3 White Rose13 White Rose2

Beautiful, aren’t they?

Picture-perfect, until someone rang our door bell this summer – THRICE! The first one was shorter, and then it became lingeringly longer the second and third time.

*Ding Dong*

*Diiinnng Donnnnnnng*

*Diiiiiinnnnnggggg Donnnnnggggg*

It was Lucas’ Mum.

Lucas is my younger son’s school friend. He was at our place since noon and it was 6pm when it was time for him to go home.

My husband opened the door hurriedly after the 3rd – annoying – ring. Lucas’ Mum did not come in the house immediately; instead, she beckoned my husband to come out of the house.  She was pointing to our white climbing roses.

“The red spots on your white roses are the wicked works of the “valse roos” (which is Dutch for false rose) growing unawares next to your climbing roses”, said Lucas’ Mum.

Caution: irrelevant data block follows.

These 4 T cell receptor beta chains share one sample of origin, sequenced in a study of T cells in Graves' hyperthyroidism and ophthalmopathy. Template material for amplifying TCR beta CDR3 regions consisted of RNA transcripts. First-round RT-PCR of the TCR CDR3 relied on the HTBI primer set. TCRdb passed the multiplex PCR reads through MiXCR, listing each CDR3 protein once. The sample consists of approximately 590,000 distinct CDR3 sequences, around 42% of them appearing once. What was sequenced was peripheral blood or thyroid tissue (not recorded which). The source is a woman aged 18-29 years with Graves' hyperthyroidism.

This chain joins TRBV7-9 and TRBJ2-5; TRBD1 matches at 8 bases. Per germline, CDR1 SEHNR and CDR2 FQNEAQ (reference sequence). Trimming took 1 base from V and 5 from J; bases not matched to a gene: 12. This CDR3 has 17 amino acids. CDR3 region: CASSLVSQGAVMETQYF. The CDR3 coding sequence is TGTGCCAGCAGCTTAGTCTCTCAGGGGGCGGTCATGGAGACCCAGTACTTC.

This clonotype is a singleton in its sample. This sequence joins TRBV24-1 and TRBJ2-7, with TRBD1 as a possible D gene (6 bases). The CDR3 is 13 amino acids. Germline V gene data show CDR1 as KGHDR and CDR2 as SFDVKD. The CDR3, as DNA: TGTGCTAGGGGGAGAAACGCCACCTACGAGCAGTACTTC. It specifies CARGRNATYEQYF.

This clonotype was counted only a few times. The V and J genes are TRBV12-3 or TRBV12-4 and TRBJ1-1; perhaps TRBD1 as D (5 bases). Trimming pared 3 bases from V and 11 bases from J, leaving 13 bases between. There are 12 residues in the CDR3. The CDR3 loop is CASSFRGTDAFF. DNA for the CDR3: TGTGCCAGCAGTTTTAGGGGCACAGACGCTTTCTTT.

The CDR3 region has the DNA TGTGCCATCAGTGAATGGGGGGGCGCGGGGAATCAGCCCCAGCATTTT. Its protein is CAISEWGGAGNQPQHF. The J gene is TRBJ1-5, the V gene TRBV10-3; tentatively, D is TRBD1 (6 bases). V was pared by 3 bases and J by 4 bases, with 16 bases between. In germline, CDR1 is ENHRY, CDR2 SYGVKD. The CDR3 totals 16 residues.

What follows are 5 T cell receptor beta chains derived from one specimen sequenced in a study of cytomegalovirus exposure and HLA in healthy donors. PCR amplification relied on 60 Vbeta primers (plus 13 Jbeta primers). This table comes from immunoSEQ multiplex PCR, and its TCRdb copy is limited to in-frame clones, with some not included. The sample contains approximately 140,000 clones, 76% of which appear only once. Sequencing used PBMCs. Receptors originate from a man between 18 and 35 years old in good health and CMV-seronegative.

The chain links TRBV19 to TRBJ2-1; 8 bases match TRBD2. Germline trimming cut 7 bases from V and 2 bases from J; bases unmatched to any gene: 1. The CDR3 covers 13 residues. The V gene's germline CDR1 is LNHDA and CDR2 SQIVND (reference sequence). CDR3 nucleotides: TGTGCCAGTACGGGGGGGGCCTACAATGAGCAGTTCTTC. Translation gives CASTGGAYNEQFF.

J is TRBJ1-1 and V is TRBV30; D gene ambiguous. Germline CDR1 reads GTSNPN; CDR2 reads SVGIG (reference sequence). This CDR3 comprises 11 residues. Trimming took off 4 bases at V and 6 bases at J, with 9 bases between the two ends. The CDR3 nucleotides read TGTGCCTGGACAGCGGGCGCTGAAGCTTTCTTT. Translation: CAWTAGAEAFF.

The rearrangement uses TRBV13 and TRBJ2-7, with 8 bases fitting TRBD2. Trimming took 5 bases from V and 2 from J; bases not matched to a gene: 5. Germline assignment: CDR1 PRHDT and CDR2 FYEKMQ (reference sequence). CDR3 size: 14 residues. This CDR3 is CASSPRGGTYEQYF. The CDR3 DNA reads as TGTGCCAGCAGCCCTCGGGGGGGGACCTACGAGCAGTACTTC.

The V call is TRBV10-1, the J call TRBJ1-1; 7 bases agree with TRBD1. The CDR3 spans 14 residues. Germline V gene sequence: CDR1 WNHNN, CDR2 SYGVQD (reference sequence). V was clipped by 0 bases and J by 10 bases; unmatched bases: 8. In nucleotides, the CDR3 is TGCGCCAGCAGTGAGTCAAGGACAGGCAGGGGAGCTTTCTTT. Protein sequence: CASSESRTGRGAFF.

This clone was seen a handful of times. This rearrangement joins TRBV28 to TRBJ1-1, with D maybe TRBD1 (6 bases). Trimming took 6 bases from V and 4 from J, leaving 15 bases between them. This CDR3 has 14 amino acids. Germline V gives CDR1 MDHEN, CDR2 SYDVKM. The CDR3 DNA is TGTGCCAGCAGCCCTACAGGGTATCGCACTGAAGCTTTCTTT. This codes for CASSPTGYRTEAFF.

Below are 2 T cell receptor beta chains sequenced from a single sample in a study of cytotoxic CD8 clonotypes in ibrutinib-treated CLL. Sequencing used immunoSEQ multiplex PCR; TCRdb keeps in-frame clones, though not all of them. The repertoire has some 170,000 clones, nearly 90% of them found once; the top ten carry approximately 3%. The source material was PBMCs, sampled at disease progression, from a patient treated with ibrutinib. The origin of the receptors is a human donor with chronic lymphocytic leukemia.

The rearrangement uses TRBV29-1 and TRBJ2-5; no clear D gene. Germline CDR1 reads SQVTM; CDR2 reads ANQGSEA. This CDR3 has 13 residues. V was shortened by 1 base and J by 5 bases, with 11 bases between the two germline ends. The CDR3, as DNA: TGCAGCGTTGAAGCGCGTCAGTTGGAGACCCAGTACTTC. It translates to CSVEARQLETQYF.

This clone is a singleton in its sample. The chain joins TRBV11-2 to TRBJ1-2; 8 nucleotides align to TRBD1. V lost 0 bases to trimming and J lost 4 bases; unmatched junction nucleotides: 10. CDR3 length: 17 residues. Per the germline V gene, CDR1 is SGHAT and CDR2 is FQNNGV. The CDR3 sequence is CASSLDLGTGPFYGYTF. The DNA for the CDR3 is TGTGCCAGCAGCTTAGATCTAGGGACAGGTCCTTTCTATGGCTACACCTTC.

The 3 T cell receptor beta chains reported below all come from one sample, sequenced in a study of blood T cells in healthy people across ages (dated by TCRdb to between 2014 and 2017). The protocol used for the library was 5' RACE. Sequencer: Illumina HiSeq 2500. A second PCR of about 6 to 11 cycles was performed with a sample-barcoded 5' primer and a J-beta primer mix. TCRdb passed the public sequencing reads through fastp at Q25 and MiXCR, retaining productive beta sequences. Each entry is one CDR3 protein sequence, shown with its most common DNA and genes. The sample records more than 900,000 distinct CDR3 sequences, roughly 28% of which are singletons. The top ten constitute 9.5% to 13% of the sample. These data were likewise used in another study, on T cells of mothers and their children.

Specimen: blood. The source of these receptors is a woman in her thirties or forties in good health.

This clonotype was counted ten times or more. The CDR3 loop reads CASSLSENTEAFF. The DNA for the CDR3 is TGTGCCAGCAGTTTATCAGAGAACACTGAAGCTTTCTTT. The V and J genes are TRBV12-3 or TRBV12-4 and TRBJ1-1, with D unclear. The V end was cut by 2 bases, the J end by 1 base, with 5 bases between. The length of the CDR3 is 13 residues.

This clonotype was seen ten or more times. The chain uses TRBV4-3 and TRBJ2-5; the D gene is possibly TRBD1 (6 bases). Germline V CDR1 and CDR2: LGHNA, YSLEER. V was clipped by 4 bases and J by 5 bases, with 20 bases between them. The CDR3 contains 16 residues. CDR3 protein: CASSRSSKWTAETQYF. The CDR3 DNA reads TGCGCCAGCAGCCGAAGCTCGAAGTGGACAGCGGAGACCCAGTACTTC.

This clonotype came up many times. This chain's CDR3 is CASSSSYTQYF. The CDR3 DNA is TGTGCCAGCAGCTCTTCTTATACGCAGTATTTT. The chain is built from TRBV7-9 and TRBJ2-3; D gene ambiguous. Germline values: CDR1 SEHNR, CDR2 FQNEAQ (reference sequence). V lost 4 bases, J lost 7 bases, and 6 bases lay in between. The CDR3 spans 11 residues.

4 White Rose_red spots14 White Rose_red spots24 White Rose_red spots34 White Rose_red spots4

Huh?  How did she know all these?

Then we learnt that her Mum had gone through the same thing. She was only sharing with us a similar experience.

“You have to destroy the shoot from the roots.  It’s not the real rose, but pretends to look like one”, retorted Lucas’ Mum.

Oh my…. she sounded dead serious.

“There! There’s the false shoot.  Destroy it before it multiplies!” She continued.

 5 White Rose_false shoot15 White Rose_false shoot2

When Lucas and his Mum left our sight, I started pulling the shoot, but the hardy shoot was deeply rooted to the ground. It did not move an inch.